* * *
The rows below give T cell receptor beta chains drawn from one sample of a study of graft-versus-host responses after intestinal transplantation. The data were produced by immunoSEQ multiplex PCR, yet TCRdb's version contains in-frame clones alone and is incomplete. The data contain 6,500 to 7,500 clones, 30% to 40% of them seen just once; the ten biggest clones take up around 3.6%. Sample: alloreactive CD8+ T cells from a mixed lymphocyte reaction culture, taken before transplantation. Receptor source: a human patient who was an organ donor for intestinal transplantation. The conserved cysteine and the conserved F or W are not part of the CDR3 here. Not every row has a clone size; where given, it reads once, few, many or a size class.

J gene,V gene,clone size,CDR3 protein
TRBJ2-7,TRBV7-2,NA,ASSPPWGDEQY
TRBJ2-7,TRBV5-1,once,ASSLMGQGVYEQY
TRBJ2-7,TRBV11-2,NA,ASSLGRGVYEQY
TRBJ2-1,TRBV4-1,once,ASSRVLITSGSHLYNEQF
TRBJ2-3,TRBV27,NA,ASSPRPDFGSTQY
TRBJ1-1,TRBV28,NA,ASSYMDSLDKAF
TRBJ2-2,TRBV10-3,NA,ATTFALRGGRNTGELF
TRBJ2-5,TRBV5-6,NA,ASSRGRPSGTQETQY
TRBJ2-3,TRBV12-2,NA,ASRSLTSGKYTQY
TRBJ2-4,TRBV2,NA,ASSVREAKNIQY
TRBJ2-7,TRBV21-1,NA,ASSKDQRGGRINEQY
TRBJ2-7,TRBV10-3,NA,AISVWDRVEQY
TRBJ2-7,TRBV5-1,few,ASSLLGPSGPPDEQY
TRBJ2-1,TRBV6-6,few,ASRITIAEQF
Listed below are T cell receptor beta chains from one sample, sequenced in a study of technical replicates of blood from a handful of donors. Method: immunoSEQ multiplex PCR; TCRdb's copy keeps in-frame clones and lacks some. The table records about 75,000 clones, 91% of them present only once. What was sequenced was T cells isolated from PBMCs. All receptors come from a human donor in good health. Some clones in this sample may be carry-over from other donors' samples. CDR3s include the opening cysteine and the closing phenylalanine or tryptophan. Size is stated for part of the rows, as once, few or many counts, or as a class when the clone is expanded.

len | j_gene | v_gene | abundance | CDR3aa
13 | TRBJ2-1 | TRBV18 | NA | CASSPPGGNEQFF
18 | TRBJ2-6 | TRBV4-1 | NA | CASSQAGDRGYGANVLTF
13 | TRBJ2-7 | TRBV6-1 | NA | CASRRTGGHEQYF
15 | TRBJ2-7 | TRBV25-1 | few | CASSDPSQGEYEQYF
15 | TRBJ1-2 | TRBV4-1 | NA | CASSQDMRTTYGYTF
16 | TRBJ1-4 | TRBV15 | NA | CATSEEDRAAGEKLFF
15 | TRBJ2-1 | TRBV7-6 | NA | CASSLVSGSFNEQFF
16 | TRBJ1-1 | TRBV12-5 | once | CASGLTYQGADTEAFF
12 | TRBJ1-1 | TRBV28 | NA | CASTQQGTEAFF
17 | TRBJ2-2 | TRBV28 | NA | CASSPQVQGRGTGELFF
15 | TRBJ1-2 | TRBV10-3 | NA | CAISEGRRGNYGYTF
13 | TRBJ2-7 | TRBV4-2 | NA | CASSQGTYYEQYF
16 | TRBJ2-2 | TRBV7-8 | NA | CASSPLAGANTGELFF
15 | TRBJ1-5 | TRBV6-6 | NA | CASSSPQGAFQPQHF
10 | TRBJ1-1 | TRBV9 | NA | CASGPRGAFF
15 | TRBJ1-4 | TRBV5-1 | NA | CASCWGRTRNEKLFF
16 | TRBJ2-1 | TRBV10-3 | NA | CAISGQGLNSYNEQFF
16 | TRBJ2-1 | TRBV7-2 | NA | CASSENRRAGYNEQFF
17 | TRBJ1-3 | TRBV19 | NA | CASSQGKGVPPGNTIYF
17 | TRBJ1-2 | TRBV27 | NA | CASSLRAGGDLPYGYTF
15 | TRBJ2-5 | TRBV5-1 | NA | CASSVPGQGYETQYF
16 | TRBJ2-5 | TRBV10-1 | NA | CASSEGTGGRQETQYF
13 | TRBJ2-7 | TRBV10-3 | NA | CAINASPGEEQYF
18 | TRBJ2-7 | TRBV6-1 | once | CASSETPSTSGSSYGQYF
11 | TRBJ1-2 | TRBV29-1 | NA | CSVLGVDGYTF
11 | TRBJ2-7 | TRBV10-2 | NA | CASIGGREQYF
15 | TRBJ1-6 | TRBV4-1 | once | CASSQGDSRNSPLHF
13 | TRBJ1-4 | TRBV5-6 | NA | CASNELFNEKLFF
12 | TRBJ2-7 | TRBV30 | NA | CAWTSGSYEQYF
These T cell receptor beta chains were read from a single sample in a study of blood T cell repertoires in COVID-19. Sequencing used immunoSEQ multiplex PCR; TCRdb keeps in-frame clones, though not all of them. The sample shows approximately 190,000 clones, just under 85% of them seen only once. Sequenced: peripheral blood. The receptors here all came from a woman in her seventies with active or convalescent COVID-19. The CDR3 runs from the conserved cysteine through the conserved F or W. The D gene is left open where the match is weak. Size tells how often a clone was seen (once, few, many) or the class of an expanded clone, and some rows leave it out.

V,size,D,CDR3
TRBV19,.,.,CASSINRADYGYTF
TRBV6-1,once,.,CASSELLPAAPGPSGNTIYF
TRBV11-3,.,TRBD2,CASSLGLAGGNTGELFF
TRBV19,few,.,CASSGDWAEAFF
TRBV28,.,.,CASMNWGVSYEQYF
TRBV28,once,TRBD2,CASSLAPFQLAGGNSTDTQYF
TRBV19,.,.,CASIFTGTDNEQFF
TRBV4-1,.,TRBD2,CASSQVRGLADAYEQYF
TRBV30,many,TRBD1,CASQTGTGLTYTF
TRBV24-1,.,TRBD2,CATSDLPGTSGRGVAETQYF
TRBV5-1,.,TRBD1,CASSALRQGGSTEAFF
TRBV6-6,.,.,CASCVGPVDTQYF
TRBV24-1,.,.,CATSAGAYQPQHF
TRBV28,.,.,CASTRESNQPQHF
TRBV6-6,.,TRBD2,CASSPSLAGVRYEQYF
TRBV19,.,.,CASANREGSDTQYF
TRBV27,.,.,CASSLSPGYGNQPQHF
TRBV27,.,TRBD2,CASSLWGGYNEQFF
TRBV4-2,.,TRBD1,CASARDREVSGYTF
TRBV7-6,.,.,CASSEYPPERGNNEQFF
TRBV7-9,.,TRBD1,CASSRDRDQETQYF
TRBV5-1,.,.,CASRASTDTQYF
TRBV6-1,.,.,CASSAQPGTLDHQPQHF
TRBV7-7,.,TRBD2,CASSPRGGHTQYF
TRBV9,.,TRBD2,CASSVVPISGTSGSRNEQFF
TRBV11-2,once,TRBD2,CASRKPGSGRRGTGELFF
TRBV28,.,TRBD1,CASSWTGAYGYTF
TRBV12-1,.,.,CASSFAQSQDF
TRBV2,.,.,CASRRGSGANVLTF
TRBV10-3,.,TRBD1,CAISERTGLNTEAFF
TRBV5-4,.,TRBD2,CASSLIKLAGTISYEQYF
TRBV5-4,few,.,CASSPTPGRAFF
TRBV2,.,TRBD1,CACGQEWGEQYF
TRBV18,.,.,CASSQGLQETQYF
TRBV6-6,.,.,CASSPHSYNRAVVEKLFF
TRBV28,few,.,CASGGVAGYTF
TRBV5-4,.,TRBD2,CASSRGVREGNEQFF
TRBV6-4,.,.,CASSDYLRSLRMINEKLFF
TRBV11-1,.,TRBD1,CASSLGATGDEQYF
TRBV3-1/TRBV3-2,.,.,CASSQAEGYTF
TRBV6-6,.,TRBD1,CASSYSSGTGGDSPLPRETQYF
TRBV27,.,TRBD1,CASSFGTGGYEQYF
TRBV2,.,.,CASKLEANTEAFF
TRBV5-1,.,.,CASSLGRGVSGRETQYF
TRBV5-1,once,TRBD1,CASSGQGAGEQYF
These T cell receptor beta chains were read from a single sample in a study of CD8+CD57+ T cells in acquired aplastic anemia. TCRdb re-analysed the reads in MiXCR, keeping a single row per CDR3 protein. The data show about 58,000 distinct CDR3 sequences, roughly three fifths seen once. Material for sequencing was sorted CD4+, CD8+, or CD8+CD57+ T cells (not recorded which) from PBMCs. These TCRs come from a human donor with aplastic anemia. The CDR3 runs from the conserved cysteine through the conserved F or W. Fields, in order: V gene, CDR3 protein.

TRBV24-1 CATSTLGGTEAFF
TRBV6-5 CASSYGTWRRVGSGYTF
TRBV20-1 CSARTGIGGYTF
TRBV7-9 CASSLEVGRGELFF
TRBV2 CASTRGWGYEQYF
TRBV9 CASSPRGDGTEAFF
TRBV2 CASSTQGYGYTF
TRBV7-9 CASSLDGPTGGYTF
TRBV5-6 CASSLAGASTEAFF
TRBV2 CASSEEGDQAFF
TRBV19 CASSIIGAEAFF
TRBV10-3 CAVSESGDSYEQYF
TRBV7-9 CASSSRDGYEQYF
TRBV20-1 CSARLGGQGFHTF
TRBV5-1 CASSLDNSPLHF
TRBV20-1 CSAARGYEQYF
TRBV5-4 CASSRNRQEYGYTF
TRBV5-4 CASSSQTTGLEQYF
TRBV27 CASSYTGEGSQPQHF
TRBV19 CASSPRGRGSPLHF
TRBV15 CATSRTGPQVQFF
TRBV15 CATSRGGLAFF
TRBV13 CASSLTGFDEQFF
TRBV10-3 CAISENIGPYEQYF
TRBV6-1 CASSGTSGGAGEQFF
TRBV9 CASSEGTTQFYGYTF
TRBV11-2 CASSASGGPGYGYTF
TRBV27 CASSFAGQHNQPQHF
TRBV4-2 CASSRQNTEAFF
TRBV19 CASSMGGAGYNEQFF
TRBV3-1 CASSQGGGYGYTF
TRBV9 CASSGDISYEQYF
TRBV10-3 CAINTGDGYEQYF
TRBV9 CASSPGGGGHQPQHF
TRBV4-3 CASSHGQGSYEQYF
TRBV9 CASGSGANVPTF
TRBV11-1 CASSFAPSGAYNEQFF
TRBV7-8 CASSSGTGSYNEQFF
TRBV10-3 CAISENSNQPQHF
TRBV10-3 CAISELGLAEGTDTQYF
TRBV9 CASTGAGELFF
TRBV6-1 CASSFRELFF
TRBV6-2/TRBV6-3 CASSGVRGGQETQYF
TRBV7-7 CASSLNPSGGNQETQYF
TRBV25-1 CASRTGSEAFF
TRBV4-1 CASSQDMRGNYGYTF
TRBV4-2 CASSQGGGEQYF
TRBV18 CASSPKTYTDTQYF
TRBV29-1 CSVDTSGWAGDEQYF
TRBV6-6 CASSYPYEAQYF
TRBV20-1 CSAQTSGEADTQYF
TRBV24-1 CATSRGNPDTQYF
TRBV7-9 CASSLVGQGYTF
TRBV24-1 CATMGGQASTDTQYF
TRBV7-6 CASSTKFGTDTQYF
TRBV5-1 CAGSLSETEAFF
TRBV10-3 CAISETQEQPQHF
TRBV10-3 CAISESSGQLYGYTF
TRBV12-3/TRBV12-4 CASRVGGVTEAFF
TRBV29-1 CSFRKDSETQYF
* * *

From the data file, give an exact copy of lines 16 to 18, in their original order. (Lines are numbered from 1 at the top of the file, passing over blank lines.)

TRBJ2-1,TRBV6-6,few,ASRITIAEQF
Listed below are T cell receptor beta chains from one sample, sequenced in a study of technical replicates of blood from a handful of donors. Method: immunoSEQ multiplex PCR; TCRdb's copy keeps in-frame clones and lacks some. The table records about 75,000 clones, 91% of them present only once. What was sequenced was T cells isolated from PBMCs. All receptors come from a human donor in good health. Some clones in this sample may be carry-over from other donors' samples. CDR3s include the opening cysteine and the closing phenylalanine or tryptophan. Size is stated for part of the rows, as once, few or many counts, or as a class when the clone is expanded.

len | j_gene | v_gene | abundance | CDR3aa